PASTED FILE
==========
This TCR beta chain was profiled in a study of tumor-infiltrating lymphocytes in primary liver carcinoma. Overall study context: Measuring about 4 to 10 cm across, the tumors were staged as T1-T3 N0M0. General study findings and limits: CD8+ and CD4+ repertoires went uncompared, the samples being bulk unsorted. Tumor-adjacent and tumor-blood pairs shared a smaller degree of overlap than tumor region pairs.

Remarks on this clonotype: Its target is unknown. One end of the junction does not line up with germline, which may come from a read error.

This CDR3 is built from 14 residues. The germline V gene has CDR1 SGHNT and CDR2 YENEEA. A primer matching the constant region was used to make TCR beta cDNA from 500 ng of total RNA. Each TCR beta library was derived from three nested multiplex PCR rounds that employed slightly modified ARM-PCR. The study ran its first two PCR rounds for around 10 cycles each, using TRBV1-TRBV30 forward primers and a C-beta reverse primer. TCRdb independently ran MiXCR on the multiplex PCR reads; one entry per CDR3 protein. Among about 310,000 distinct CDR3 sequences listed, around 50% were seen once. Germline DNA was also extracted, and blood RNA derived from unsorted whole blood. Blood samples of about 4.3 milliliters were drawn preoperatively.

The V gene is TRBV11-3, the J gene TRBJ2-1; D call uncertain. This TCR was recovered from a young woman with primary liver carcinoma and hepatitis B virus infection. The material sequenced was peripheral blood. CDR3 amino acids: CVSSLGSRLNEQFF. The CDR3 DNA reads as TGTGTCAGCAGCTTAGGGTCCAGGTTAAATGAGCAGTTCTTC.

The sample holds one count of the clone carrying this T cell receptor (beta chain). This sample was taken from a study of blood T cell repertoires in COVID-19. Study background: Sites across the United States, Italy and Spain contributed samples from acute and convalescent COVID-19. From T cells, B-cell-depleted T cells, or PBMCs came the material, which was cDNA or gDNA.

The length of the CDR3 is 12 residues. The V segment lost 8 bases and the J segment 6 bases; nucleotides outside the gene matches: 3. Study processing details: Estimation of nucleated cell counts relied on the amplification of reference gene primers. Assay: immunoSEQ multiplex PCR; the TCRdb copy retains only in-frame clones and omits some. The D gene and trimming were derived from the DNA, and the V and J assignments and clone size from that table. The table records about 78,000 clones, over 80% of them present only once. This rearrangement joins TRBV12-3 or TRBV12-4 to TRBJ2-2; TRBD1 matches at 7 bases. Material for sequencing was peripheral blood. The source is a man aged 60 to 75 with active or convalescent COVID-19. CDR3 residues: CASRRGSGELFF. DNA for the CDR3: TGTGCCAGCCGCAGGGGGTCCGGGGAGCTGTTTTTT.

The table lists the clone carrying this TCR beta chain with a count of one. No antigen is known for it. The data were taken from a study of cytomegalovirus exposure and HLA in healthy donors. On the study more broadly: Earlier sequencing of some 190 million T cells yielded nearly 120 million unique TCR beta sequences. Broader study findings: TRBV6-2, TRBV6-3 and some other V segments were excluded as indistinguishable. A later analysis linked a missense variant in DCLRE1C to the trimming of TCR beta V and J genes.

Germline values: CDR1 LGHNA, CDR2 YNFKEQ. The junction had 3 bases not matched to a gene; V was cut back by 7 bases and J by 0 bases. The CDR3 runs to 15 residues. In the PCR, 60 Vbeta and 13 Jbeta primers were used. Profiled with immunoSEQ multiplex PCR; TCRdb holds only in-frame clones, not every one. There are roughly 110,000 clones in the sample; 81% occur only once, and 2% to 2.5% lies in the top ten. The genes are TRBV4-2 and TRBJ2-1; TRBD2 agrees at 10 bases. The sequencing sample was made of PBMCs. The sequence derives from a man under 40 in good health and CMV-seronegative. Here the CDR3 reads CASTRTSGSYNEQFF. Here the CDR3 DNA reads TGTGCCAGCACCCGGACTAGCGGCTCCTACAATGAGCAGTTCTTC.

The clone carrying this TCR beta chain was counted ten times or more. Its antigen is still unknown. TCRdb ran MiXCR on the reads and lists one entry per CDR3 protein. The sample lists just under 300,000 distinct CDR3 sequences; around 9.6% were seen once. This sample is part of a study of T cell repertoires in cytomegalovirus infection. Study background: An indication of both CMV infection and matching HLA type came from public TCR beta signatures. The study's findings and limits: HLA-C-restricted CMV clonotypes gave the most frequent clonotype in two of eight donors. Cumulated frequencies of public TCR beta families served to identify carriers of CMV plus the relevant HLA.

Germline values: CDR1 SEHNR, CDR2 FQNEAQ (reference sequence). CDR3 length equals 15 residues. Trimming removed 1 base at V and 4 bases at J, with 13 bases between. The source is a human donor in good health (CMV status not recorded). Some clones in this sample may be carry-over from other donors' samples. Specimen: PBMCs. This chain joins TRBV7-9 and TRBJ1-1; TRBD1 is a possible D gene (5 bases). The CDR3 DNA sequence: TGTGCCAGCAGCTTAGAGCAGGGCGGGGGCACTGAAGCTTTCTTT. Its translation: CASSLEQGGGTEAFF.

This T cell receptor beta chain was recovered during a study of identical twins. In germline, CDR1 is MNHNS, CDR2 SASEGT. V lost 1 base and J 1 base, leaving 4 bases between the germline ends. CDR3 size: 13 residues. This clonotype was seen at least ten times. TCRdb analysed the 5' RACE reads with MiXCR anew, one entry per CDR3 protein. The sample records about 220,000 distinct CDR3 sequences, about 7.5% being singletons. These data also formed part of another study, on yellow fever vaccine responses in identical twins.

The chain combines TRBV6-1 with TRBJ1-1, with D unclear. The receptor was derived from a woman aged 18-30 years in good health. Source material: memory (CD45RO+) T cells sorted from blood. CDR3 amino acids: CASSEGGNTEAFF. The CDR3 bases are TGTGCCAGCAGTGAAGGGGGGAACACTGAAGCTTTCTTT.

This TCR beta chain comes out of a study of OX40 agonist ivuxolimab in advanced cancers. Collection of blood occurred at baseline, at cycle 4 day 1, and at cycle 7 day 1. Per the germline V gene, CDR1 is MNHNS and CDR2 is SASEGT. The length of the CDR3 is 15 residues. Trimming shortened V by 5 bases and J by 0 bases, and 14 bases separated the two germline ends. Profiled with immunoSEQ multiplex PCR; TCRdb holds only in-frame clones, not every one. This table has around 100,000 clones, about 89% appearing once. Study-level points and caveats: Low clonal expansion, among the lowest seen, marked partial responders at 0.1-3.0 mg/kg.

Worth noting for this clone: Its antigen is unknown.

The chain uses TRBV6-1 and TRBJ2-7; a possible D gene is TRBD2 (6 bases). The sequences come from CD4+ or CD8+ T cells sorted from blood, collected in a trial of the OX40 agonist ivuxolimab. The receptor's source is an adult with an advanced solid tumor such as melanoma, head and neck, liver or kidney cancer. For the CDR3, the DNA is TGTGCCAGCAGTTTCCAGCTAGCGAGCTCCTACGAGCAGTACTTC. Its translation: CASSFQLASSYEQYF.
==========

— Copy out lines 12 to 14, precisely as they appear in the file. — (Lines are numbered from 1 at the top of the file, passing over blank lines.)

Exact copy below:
The chain combines TRBV6-1 with TRBJ1-1, with D unclear. The receptor was derived from a woman aged 18-30 years in good health. Source material: memory (CD45RO+) T cells sorted from blood. CDR3 amino acids: CASSEGGNTEAFF. The CDR3 bases are TGTGCCAGCAGTGAAGGGGGGAACACTGAAGCTTTCTTT.

This TCR beta chain comes out of a study of OX40 agonist ivuxolimab in advanced cancers. Collection of blood occurred at baseline, at cycle 4 day 1, and at cycle 7 day 1. Per the germline V gene, CDR1 is MNHNS and CDR2 is SASEGT. The length of the CDR3 is 15 residues. Trimming shortened V by 5 bases and J by 0 bases, and 14 bases separated the two germline ends. Profiled with immunoSEQ multiplex PCR; TCRdb holds only in-frame clones, not every one. This table has around 100,000 clones, about 89% appearing once. Study-level points and caveats: Low clonal expansion, among the lowest seen, marked partial responders at 0.1-3.0 mg/kg.

Worth noting for this clone: Its antigen is unknown.